Gary A. Vasquez-US PRESSWIRE
Guard Nick Johnson has the potential to play a couple of roles for the Arizona Wildcats. Now it's a question if it will be one, the other or both.
Nick Johnson waited in the wings for one year. Sort of. As a freshman, the undersized but athletic guard proved to be valuable in a number of ways.
The 6-foot-3, 200 pounder became the guy that Sean Miller could call upon for any reason. Need an emergency point guard when the starter was suspended or the backup was injured? Call him up. Need a reliable perimeter defender? He'll be there.
Reliability appeared to be the name of Johnson's game in his freshman season. While there were inconsistent pieces to Arizona's roster, Johnson quietly went about his business.
Miller even seemed surprised when Johnson was open about wanting to try his hand at point guard. That's because Johnson was maybe asking for too much. At shooting guard, he was inconsistent in numbers, shooting 37.2 percent from the field and just 33.1 percent from three-point range. But learning the point didn't appear to rock Johnson mentally, and it's arguable he was more steady than the erratic Josiah Turner.
Despite his inconsistencies, Johnson averaged nine points, 3.2 rebounds and 2.4 assists per game. He proved that as a combo-guard, he could maybe project to the NBA. His point guard skills surely give him an advantage next to a comparable athlete like Shannon Brown.
It's Johnson's sophomore season now. What's to be expected?
It's hard to say.
Under the wings of Kyle Fogg, Johnson became the little brother, a witness to Fogg's defensive identity that Miller helped to develop upon his arrival. Now, Fogg is set to work his way into the NBA through the D-League after going through training camp with the Houston Rockets. Johnson projects differently as a professional, but at Arizona his role could be similar.
The talent across the 2012-13 roster doesn't require Johnson to be anything more than Fogg at his peak -- a spot-up shooter and a main perimeter defender.
Johnson is capable of that. His athleticism gives him a chance to be an All-Pac-12 defender, and it appears that his shooting stroke is much improved after a summer of work. Johnson was lights out in the Red-Blue game from long range, and his ability to spread the floor will help Arizona's bigs operate and its guards penetrate.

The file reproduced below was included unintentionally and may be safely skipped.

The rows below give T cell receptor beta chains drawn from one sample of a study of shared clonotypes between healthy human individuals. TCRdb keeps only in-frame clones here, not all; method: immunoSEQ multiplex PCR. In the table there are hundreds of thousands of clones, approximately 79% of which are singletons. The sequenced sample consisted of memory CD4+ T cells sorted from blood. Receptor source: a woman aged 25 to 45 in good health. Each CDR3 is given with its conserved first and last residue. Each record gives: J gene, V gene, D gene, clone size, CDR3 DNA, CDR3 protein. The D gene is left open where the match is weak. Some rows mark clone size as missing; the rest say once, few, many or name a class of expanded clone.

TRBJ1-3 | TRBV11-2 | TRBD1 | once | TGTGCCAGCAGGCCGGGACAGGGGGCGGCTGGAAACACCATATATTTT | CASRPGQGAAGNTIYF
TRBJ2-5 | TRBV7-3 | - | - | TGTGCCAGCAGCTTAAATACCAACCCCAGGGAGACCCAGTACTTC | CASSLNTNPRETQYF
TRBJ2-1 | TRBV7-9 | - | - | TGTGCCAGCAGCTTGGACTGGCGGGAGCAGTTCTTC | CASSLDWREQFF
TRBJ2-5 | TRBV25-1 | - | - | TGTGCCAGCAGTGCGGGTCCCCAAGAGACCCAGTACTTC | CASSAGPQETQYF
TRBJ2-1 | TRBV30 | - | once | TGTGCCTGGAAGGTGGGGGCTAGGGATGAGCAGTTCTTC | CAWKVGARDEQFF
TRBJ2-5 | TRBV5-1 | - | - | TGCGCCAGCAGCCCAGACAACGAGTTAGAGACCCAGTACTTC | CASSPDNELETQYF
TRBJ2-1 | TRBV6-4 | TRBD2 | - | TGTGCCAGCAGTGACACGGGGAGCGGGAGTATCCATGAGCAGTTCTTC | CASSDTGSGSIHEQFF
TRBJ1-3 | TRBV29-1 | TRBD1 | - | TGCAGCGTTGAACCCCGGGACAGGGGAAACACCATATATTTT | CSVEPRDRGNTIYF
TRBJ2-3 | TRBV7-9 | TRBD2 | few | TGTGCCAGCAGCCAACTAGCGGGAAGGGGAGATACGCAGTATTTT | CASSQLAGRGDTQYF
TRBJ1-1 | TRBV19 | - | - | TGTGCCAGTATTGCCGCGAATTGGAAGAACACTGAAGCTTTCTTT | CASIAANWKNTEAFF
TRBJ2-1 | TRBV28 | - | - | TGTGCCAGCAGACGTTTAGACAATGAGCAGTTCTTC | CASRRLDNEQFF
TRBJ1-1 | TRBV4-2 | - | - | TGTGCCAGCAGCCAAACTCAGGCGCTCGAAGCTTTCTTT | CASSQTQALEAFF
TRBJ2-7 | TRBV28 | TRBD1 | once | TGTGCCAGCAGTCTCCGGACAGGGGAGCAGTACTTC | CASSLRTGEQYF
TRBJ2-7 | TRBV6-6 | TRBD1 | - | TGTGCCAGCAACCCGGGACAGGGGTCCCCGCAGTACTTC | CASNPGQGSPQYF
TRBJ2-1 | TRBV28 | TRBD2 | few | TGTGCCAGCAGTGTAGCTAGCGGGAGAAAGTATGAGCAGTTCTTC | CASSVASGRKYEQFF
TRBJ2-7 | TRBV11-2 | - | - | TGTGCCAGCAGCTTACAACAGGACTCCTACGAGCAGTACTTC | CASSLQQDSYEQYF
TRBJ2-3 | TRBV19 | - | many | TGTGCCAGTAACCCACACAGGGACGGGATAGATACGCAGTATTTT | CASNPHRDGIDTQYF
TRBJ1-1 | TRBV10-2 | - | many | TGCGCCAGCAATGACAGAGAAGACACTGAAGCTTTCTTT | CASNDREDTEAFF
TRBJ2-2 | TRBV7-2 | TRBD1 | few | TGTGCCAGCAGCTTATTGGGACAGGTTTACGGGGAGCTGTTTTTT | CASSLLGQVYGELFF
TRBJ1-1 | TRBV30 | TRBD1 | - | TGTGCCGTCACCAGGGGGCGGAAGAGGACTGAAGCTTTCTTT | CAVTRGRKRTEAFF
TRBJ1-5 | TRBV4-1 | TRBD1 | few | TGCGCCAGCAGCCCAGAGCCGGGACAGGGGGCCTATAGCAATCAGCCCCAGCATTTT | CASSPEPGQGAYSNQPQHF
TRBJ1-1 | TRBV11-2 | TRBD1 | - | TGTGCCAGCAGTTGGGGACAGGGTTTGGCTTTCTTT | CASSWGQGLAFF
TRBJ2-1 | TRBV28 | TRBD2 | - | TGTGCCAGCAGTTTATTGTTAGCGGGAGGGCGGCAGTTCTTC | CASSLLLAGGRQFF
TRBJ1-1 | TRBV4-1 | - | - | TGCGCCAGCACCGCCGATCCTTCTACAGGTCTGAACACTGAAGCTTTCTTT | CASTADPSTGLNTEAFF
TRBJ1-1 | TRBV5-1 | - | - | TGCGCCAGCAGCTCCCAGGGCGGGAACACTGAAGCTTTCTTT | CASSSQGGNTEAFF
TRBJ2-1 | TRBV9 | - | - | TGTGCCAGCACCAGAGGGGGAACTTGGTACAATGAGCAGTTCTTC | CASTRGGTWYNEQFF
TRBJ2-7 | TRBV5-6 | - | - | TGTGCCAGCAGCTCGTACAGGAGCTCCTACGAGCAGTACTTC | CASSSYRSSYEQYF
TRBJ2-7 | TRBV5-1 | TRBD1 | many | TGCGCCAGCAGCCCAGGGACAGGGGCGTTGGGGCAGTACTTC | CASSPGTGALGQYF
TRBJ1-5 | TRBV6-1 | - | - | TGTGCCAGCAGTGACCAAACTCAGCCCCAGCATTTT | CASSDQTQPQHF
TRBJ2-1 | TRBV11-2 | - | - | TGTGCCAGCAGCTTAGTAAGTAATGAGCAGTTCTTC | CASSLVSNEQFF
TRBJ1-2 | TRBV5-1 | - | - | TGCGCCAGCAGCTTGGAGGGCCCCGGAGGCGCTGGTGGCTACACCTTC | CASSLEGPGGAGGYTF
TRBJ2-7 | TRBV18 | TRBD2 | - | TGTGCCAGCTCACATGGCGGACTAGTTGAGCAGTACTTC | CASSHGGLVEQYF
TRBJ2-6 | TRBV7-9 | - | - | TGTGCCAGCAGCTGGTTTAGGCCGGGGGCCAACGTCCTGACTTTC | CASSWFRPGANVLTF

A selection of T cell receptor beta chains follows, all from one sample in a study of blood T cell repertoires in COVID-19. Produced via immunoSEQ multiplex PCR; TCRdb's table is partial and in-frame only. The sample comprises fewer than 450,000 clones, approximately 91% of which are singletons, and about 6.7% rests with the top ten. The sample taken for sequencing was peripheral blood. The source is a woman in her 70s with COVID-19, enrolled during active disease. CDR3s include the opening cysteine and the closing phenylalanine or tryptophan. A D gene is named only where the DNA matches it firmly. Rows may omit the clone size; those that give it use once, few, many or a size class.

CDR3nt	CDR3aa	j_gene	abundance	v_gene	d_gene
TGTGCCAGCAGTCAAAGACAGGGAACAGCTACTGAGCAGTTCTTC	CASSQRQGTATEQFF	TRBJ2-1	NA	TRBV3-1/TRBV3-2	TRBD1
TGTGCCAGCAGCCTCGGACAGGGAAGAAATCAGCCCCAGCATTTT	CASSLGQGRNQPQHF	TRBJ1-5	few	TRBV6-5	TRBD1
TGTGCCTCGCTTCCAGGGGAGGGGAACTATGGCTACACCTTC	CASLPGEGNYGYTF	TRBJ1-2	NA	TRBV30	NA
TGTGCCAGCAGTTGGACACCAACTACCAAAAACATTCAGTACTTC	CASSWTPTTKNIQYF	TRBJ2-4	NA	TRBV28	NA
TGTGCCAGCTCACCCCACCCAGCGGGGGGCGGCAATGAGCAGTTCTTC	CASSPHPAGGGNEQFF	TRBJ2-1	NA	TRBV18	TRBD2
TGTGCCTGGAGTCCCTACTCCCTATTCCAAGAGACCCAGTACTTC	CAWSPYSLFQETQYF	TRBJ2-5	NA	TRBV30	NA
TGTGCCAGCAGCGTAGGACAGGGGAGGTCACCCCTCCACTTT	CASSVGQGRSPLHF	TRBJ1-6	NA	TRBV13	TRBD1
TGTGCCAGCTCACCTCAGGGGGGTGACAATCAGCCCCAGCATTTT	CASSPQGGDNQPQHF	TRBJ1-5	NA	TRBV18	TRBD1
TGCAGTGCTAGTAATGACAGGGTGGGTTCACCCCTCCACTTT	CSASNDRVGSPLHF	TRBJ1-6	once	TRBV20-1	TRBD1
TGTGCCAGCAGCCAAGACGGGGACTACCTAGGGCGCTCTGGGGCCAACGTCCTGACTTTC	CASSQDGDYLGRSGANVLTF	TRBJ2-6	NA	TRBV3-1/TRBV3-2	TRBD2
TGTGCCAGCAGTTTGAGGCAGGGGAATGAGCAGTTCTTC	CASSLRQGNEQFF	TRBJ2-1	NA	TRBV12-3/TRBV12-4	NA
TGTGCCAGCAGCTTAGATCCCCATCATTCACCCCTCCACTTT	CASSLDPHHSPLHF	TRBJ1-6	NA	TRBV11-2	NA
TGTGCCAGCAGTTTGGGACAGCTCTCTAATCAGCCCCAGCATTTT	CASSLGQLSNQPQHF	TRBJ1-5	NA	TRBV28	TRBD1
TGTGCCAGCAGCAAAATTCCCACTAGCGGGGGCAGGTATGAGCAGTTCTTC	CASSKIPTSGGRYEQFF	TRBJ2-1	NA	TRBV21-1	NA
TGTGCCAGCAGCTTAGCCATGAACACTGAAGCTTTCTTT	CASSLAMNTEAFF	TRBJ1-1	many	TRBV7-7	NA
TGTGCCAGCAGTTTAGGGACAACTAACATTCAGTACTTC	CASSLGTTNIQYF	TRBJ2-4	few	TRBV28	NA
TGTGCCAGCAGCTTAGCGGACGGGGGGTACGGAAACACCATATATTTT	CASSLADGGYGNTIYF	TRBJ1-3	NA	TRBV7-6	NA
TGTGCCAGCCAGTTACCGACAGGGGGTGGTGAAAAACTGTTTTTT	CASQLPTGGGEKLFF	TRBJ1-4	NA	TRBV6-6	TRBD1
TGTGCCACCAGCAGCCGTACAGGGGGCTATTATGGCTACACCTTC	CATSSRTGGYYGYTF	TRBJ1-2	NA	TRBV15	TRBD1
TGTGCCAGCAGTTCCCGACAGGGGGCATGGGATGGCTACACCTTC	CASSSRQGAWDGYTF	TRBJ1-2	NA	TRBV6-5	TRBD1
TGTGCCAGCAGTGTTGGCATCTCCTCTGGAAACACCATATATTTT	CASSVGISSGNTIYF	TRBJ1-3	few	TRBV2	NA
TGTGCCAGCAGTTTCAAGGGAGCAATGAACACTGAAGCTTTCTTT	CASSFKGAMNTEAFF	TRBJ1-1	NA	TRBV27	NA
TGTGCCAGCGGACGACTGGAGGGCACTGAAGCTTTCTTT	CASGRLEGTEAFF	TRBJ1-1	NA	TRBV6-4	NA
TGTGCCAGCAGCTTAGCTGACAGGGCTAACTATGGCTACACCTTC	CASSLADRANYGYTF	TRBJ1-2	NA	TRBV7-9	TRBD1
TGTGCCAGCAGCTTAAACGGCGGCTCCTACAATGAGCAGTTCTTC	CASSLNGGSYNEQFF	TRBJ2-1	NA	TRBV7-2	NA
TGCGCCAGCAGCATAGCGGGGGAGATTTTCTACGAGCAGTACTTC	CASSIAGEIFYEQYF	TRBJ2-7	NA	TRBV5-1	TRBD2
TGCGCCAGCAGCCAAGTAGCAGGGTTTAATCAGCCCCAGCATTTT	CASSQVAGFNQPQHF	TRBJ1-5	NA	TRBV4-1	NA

But unlike Fogg, Johnson has the potential to be more.
When and if that occurs is a matter of if when his talent will be unleashed, for sure. That may be contingent on necessity. With Solomon Hill and Mark Lyons on the shortlist of players who could potentially take over when the Wildcats need a big game this season, Johnson surely won't have the pressure upon him to be, at times, The Man. However, Johnson is arguably the player with the most potential to be just that.
At that point, then it becomes a matter of how he can be more than a bulldog of a perimeter defender and spot-up shooter.
Energy, after all, is limited. Playing extended minutes as a in-your-face defender requires more energy than any other role outside of main scorer. So how can Johnson potentially do both?
In the NBA, look to players like Tony Allen who play in the mold of Fogg -- vice versa, really -- where the offensive production is the cherry on top of their defensive sturdiness. Thabo Sefolosha of the Oklahoma City Thunder is another example of that, a player with the athletic tools and mentality alone pegging him into a starting spot rather than the recently traded James Harden.
It's the same deal in college. On talented, NCAA tournament teams, perimeter defenders are usually just (and only) that. Ohio State's Aaron Craft was an integral part to the Buckeyes' run to the Final Four in 2012, but it was those surrounding Craft that allowed him to produce consistently and efficiently in his master, uh, craft. Jared Sullinger and William Buford, to name a few, allowed him to focus on his defense.
Likewise, Johnson will have that support provided for him in 2012-13. The Solomon Hills, Kevin Parroms, Mark Lyons and all of the big men having his back will sharpen Johnson's focus on defense, allowing him few opportunities to worry about scoring throughout the game or playing too close to his man during each play -- if they get by him, good luck scoring against the lengthy UA front line.
In a way, Craft's role this season with OSU is perhaps a deep gaze into the crystal ball for Johnson's career at Arizona, either toward next year or the year after that. Talent aside, can a player be the defensive stalwart and the go-to guy?
Johnson has a ball tee'd up to land on this list of best defenders next season.
But will he be that and more?